Russia Video Shows Vehicle That Can Shoot Thermobaric Warheads

Video allegedly shows a Russian multiple rocket launcher vehicle that can shoot thermobaric warheads.

Russia showed off the weapon with video footage allegedly showing it in action somewhere in Ukraine. Russia claimed that it destroyed Ukrainian targets.

The images, obtained Thursday from the Russian Ministry of Defense (MoD), show the weapon firing a salvo of missiles, with the footage then cutting to explosions.

The MoD said the images show "the combat work of Western Military District personnel operating a heavy TOS-1A 'Solntsepek' missile system."

Russian TOS-1A 'Solntsepek' missile system
The Russian Ministry of Defense said Thursday, June 30, 2022, that a newly-released clip shows "the combat work of Western Military District personnel operating a heavy TOS-1A 'Solntsepek' missile system." Ministry of Defense of Russia/Zenger

The Russian MoD also claimed: "Heavy TOS-1A 'Solntsepyok' systems are designed for fire support of infantry, tanks, the destruction of open and closed firing positions in various types of offensive and defensive combat, as well as for disabling lightly armored vehicles."

A thermobaric weapon is a kind of explosive that, using oxygen from the air, generates a very high temperature that can reach 3,000 degrees Celsius (5,400 degrees Fahrenheit).

Zenger News contacted the Russian MoD for further comment, as well as the Ukrainian Defense Ministry, but had not received a reply at the time of writing.

Russia invaded Ukraine on February 24 in what the Kremlin is still calling a "special military operation." Thursday marks the 127th day of the invasion.

The General Staff of the Armed Forces of Ukraine reported that between February 24 and June 30, Russia had lost about 35,600 personnel, 1,573 tanks, 3,726 armored combat vehicles, 790 artillery units, 246 multiple launch rocket systems, 104 air defense systems, 217 warplanes, 185 helicopters, 641 drones, 143 cruise missiles, 14 warships, 2,602 motor vehicles and fuel tankers, and 61 units of special equipment.

Russian TOS-1A 'Solntsepek' missile system
The Russian Ministry of Defense said Thursday, June 30, 2022, that a newly-released clip shows "the combat work of Western Military District personnel operating a heavy TOS-1A 'Solntsepek' missile system." Ministry of Defense of Russia/Zenger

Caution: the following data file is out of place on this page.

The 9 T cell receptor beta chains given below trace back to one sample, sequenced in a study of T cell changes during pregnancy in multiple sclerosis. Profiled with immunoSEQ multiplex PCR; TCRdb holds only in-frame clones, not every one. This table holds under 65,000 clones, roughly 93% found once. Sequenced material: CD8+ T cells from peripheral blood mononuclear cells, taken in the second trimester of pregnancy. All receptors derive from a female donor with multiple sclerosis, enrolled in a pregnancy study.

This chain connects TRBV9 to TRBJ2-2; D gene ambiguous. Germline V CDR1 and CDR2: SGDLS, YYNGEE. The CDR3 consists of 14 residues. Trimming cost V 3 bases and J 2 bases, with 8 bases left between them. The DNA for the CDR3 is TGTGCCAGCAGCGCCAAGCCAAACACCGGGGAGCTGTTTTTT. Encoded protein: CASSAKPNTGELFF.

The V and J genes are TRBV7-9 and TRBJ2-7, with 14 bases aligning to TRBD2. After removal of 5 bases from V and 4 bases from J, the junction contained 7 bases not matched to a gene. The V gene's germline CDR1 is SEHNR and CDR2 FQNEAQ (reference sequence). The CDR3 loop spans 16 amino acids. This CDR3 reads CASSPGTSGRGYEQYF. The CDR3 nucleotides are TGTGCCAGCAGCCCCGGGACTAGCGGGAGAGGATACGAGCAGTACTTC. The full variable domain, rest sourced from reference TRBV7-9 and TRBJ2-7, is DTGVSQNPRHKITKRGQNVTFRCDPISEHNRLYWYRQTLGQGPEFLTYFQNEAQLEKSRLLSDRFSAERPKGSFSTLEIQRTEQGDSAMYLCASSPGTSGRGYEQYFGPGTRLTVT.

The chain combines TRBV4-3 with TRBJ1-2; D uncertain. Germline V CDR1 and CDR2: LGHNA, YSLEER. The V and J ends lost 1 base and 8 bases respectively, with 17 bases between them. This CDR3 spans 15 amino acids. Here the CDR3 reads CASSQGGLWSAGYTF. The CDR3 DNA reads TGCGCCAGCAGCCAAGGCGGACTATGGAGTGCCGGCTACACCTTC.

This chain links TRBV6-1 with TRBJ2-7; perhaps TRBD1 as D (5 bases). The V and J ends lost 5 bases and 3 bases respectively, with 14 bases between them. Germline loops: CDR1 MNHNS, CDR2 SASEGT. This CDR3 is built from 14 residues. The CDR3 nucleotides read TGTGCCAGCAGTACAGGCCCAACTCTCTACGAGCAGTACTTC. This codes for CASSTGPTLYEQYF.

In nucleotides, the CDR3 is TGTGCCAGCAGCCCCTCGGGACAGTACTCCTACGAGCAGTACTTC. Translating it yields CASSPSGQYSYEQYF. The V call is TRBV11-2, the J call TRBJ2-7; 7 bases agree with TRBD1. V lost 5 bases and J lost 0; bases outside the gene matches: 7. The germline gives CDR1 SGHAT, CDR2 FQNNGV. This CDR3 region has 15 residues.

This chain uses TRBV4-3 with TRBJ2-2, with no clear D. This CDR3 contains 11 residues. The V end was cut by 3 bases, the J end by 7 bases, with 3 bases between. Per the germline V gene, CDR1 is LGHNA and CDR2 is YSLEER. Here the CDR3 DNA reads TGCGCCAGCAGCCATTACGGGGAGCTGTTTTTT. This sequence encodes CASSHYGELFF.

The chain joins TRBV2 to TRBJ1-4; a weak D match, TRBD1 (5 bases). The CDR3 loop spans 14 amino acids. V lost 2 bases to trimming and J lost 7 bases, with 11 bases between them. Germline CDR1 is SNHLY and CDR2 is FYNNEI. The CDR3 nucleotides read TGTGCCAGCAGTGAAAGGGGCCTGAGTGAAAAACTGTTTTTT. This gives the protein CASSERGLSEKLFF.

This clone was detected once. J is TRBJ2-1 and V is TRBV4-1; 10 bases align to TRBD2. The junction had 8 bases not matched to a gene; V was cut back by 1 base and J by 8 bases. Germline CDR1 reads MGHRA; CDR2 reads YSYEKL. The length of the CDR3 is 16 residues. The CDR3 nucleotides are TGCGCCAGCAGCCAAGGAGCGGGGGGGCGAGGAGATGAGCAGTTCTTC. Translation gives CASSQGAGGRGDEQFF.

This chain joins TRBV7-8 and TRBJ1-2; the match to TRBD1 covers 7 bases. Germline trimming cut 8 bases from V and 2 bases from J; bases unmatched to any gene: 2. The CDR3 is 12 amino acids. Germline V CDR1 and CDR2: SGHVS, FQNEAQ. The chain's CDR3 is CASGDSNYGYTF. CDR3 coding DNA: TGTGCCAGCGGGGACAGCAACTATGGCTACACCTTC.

NATO leaders have called Russia "the most significant and direct threat to allies' security and stability," and announced a new "strategic concept" in response to Russian President Vladimir Putin's ongoing invasion of Ukraine.

NATO is planning to boost its quick reaction forces from 40,000 troops to over 300,000 troops.

President Joe Biden also announced that the United States will increase its military forces across Europe.

NATO has also formally invited Sweden and Finland to become members of the alliance. The move comes after Turkey agreed to support Finland and Sweden's NATO membership after initially opposing the countries' bids to join the military alliance, accusing both of harboring Kurdish militants.

Turkish President Recep Tayyip Erdogan met with Finland's President Sauli Niinisto and Swedish Prime Minister Magdalena Andersson at the NATO summit in Madrid and the three countries reached an agreement.

Jens Stoltenberg, the NATO secretary-general, said: "I am pleased to announce that we now have an agreement that paves the way for Finland and Sweden to join NATO." NATO leaders have also pledged additional support to Kyiv, with the aim of modernizing Ukraine's defense sector.

Biden congratulated the three countries, saying: "Congratulations to Finland, Sweden, and Turkey on signing a trilateral memorandum – a crucial step toward a NATO invite to Finland and Sweden, which will strengthen our Alliance and bolster our collective security – and a great way to begin the Summit."

Putin said: "If Finland and Sweden wish to, they can join. That's up to them. They can join whatever they want."

But the Russian leader added: "If military contingents and military infrastructure were deployed there, we would be obliged to respond symmetrically and raise the same threats for those territories where threats have arisen for us."

Ukraine has said that it has completed the biggest prisoner exchange with Russia since the beginning of the war, with 144 of its soldiers released. They include 95 soldiers who defended the Azovstal steelworks in Mariupol.

This story was provided to Newsweek by Zenger News.